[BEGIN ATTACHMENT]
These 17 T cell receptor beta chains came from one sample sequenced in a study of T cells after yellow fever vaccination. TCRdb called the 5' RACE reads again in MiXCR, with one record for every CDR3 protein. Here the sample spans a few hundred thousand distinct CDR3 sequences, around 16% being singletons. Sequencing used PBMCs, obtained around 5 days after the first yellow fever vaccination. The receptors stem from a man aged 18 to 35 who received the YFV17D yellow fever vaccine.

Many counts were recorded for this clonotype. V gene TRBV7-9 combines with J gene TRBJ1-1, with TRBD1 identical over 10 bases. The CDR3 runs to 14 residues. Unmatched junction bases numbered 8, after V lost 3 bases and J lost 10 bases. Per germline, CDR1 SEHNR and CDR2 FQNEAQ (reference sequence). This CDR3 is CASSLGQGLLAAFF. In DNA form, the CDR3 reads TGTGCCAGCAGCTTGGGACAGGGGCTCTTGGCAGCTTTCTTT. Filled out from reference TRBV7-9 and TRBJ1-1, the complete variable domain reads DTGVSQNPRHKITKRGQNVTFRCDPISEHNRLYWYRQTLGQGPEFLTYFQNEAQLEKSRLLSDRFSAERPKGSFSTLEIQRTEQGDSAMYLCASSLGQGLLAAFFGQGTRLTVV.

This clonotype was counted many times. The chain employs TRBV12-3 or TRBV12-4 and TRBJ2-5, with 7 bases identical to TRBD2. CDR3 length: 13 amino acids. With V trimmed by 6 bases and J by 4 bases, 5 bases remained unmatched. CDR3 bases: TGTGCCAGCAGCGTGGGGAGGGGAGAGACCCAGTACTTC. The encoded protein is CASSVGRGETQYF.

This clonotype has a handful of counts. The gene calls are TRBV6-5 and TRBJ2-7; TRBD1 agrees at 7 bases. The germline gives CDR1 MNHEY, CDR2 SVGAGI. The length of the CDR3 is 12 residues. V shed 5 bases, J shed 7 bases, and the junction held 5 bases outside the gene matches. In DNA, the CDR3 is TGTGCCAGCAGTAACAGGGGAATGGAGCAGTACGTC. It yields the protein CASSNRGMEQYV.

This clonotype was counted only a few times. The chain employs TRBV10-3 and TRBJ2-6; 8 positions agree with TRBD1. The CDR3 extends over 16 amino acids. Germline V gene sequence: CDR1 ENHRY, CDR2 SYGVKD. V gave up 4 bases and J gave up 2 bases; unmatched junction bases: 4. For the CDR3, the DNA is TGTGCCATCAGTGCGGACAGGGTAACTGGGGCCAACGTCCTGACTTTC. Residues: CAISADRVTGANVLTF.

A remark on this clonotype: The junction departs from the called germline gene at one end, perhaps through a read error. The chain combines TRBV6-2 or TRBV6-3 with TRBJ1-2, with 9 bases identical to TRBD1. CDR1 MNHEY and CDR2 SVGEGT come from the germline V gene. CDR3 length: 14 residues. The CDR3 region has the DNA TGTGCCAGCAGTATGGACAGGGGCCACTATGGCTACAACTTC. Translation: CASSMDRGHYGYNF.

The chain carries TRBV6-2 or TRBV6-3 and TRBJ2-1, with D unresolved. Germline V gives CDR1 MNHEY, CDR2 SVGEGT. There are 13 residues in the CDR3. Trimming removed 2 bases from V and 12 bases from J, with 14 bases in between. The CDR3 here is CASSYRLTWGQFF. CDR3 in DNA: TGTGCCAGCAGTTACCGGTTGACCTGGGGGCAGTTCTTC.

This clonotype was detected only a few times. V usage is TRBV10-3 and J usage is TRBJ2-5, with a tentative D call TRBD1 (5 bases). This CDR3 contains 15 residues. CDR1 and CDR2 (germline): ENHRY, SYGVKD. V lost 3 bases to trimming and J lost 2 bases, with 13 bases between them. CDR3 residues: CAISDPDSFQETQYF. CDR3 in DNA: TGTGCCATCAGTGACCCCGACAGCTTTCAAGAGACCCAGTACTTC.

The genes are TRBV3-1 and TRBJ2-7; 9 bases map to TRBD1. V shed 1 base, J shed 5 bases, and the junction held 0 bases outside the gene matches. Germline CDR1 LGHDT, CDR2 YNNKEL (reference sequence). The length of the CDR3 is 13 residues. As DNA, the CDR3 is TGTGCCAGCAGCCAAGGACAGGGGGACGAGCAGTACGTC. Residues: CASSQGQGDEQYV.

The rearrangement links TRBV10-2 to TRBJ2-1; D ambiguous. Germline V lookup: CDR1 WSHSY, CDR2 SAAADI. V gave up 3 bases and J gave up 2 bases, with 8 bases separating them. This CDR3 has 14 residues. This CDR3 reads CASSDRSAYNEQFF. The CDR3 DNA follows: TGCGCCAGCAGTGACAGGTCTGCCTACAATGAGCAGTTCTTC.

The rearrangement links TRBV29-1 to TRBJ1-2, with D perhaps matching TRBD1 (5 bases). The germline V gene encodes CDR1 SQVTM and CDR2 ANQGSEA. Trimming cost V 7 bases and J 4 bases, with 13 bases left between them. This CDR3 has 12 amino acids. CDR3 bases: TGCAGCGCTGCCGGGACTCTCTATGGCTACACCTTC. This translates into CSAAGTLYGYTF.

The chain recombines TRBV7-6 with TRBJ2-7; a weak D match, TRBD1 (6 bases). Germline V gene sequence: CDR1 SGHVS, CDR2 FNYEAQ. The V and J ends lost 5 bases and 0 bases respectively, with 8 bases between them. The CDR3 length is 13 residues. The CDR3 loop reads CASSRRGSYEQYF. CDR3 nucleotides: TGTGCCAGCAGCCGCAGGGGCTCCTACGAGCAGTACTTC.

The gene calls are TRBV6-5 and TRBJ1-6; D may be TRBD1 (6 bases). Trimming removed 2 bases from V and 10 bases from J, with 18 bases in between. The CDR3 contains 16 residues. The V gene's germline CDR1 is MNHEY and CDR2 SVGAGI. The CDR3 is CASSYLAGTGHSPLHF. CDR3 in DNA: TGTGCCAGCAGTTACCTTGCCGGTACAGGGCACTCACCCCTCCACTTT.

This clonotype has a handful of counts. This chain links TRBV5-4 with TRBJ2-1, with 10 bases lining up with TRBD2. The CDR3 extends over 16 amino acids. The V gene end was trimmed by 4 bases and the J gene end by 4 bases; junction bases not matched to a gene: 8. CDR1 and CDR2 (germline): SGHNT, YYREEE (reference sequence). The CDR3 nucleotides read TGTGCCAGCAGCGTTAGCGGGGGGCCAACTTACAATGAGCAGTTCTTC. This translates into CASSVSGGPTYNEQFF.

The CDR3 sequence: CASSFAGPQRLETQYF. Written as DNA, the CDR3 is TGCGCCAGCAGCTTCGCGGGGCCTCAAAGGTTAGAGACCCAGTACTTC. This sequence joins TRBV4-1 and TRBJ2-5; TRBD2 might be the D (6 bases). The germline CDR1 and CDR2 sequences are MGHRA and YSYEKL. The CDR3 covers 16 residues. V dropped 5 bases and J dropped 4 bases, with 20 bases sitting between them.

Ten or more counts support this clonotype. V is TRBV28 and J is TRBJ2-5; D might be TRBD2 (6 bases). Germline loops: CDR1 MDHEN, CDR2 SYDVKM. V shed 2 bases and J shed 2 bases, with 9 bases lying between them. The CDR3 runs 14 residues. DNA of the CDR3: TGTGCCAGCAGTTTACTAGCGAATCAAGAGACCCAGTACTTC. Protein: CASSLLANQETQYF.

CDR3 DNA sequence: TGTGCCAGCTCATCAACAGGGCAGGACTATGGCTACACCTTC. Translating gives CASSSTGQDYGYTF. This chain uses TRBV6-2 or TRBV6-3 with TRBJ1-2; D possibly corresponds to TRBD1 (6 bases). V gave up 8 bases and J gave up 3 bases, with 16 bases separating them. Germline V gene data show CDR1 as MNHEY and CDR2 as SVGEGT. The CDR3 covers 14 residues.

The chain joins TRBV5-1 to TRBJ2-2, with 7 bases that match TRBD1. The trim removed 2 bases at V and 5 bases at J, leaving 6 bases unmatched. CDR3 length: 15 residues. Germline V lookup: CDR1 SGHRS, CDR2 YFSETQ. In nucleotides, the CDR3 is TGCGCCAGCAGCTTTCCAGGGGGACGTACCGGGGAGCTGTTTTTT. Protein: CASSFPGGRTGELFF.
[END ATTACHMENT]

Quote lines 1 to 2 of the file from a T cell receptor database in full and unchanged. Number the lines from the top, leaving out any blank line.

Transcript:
These 17 T cell receptor beta chains came from one sample sequenced in a study of T cells after yellow fever vaccination. TCRdb called the 5' RACE reads again in MiXCR, with one record for every CDR3 protein. Here the sample spans a few hundred thousand distinct CDR3 sequences, around 16% being singletons. Sequencing used PBMCs, obtained around 5 days after the first yellow fever vaccination. The receptors stem from a man aged 18 to 35 who received the YFV17D yellow fever vaccine.

Many counts were recorded for this clonotype. V gene TRBV7-9 combines with J gene TRBJ1-1, with TRBD1 identical over 10 bases. The CDR3 runs to 14 residues. Unmatched junction bases numbered 8, after V lost 3 bases and J lost 10 bases. Per germline, CDR1 SEHNR and CDR2 FQNEAQ (reference sequence). This CDR3 is CASSLGQGLLAAFF. In DNA form, the CDR3 reads TGTGCCAGCAGCTTGGGACAGGGGCTCTTGGCAGCTTTCTTT. Filled out from reference TRBV7-9 and TRBJ1-1, the complete variable domain reads DTGVSQNPRHKITKRGQNVTFRCDPISEHNRLYWYRQTLGQGPEFLTYFQNEAQLEKSRLLSDRFSAERPKGSFSTLEIQRTEQGDSAMYLCASSLGQGLLAAFFGQGTRLTVV.